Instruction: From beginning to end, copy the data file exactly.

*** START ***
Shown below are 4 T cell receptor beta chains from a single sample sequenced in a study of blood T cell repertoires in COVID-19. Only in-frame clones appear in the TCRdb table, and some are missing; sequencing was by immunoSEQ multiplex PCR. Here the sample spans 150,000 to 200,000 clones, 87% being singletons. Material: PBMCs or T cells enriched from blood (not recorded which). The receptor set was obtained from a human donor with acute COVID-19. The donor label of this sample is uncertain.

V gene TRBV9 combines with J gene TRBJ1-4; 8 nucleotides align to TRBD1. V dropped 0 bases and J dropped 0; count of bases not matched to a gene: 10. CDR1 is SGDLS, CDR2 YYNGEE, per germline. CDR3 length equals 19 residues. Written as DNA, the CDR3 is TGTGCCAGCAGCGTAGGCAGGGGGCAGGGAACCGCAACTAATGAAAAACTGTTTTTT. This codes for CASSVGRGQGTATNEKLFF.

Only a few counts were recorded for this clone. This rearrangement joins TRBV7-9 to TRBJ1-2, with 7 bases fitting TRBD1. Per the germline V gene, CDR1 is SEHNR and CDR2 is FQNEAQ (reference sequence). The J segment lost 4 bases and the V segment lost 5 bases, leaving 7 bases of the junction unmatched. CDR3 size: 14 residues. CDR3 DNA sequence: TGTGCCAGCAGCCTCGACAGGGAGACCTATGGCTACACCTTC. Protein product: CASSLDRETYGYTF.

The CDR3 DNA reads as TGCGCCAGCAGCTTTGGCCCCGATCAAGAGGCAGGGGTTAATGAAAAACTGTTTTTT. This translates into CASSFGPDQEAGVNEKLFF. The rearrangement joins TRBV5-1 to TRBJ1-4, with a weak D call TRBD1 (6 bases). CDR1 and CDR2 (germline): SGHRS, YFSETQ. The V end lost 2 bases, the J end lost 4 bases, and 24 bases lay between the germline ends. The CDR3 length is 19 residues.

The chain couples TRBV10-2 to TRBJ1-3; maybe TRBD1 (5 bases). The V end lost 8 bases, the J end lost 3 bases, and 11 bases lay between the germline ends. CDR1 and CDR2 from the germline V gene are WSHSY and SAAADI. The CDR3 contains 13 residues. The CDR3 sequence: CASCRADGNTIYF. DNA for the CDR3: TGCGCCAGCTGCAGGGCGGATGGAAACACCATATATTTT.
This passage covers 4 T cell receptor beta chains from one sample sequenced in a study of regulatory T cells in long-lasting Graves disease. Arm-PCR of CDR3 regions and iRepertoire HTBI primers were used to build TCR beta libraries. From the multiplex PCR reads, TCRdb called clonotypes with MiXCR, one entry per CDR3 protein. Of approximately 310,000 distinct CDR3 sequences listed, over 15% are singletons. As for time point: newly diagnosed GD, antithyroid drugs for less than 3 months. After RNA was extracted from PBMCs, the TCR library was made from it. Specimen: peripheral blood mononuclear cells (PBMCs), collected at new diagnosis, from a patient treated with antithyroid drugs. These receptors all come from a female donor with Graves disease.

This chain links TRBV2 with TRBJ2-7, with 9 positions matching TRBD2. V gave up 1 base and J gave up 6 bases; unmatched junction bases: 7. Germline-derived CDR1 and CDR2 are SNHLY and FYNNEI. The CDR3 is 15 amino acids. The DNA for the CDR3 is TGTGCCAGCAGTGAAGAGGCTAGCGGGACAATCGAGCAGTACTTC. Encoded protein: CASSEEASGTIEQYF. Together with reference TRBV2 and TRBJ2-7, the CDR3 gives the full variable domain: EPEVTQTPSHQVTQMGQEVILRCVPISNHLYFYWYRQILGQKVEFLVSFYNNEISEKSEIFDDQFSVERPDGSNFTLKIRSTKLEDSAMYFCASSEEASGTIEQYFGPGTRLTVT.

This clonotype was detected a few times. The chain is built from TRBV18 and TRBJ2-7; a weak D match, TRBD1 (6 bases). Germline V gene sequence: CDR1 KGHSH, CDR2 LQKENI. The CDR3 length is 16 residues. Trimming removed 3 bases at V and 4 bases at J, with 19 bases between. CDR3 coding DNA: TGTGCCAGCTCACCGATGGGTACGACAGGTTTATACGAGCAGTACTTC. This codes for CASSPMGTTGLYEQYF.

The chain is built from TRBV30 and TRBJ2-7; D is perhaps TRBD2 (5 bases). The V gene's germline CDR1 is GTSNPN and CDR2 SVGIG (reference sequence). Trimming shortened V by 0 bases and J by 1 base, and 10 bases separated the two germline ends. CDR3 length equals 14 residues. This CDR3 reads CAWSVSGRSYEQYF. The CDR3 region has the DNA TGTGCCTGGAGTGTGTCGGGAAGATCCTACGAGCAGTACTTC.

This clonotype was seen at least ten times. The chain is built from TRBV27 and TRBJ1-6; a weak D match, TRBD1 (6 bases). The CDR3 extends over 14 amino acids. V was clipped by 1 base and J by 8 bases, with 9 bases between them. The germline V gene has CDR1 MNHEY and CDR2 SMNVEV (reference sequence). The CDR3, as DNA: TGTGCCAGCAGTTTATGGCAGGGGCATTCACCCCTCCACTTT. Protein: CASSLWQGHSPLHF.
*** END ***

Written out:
Shown below are 4 T cell receptor beta chains from a single sample sequenced in a study of blood T cell repertoires in COVID-19. Only in-frame clones appear in the TCRdb table, and some are missing; sequencing was by immunoSEQ multiplex PCR. Here the sample spans 150,000 to 200,000 clones, 87% being singletons. Material: PBMCs or T cells enriched from blood (not recorded which). The receptor set was obtained from a human donor with acute COVID-19. The donor label of this sample is uncertain.

V gene TRBV9 combines with J gene TRBJ1-4; 8 nucleotides align to TRBD1. V dropped 0 bases and J dropped 0; count of bases not matched to a gene: 10. CDR1 is SGDLS, CDR2 YYNGEE, per germline. CDR3 length equals 19 residues. Written as DNA, the CDR3 is TGTGCCAGCAGCGTAGGCAGGGGGCAGGGAACCGCAACTAATGAAAAACTGTTTTTT. This codes for CASSVGRGQGTATNEKLFF.

Only a few counts were recorded for this clone. This rearrangement joins TRBV7-9 to TRBJ1-2, with 7 bases fitting TRBD1. Per the germline V gene, CDR1 is SEHNR and CDR2 is FQNEAQ (reference sequence). The J segment lost 4 bases and the V segment lost 5 bases, leaving 7 bases of the junction unmatched. CDR3 size: 14 residues. CDR3 DNA sequence: TGTGCCAGCAGCCTCGACAGGGAGACCTATGGCTACACCTTC. Protein product: CASSLDRETYGYTF.

The CDR3 DNA reads as TGCGCCAGCAGCTTTGGCCCCGATCAAGAGGCAGGGGTTAATGAAAAACTGTTTTTT. This translates into CASSFGPDQEAGVNEKLFF. The rearrangement joins TRBV5-1 to TRBJ1-4, with a weak D call TRBD1 (6 bases). CDR1 and CDR2 (germline): SGHRS, YFSETQ. The V end lost 2 bases, the J end lost 4 bases, and 24 bases lay between the germline ends. The CDR3 length is 19 residues.

The chain couples TRBV10-2 to TRBJ1-3; maybe TRBD1 (5 bases). The V end lost 8 bases, the J end lost 3 bases, and 11 bases lay between the germline ends. CDR1 and CDR2 from the germline V gene are WSHSY and SAAADI. The CDR3 contains 13 residues. The CDR3 sequence: CASCRADGNTIYF. DNA for the CDR3: TGCGCCAGCTGCAGGGCGGATGGAAACACCATATATTTT.
This passage covers 4 T cell receptor beta chains from one sample sequenced in a study of regulatory T cells in long-lasting Graves disease. Arm-PCR of CDR3 regions and iRepertoire HTBI primers were used to build TCR beta libraries. From the multiplex PCR reads, TCRdb called clonotypes with MiXCR, one entry per CDR3 protein. Of approximately 310,000 distinct CDR3 sequences listed, over 15% are singletons. As for time point: newly diagnosed GD, antithyroid drugs for less than 3 months. After RNA was extracted from PBMCs, the TCR library was made from it. Specimen: peripheral blood mononuclear cells (PBMCs), collected at new diagnosis, from a patient treated with antithyroid drugs. These receptors all come from a female donor with Graves disease.

This chain links TRBV2 with TRBJ2-7, with 9 positions matching TRBD2. V gave up 1 base and J gave up 6 bases; unmatched junction bases: 7. Germline-derived CDR1 and CDR2 are SNHLY and FYNNEI. The CDR3 is 15 amino acids. The DNA for the CDR3 is TGTGCCAGCAGTGAAGAGGCTAGCGGGACAATCGAGCAGTACTTC. Encoded protein: CASSEEASGTIEQYF. Together with reference TRBV2 and TRBJ2-7, the CDR3 gives the full variable domain: EPEVTQTPSHQVTQMGQEVILRCVPISNHLYFYWYRQILGQKVEFLVSFYNNEISEKSEIFDDQFSVERPDGSNFTLKIRSTKLEDSAMYFCASSEEASGTIEQYFGPGTRLTVT.

This clonotype was detected a few times. The chain is built from TRBV18 and TRBJ2-7; a weak D match, TRBD1 (6 bases). Germline V gene sequence: CDR1 KGHSH, CDR2 LQKENI. The CDR3 length is 16 residues. Trimming removed 3 bases at V and 4 bases at J, with 19 bases between. CDR3 coding DNA: TGTGCCAGCTCACCGATGGGTACGACAGGTTTATACGAGCAGTACTTC. This codes for CASSPMGTTGLYEQYF.

The chain is built from TRBV30 and TRBJ2-7; D is perhaps TRBD2 (5 bases). The V gene's germline CDR1 is GTSNPN and CDR2 SVGIG (reference sequence). Trimming shortened V by 0 bases and J by 1 base, and 10 bases separated the two germline ends. CDR3 length equals 14 residues. This CDR3 reads CAWSVSGRSYEQYF. The CDR3 region has the DNA TGTGCCTGGAGTGTGTCGGGAAGATCCTACGAGCAGTACTTC.

This clonotype was seen at least ten times. The chain is built from TRBV27 and TRBJ1-6; a weak D match, TRBD1 (6 bases). The CDR3 extends over 14 amino acids. V was clipped by 1 base and J by 8 bases, with 9 bases between them. The germline V gene has CDR1 MNHEY and CDR2 SMNVEV (reference sequence). The CDR3, as DNA: TGTGCCAGCAGTTTATGGCAGGGGCATTCACCCCTCCACTTT. Protein: CASSLWQGHSPLHF.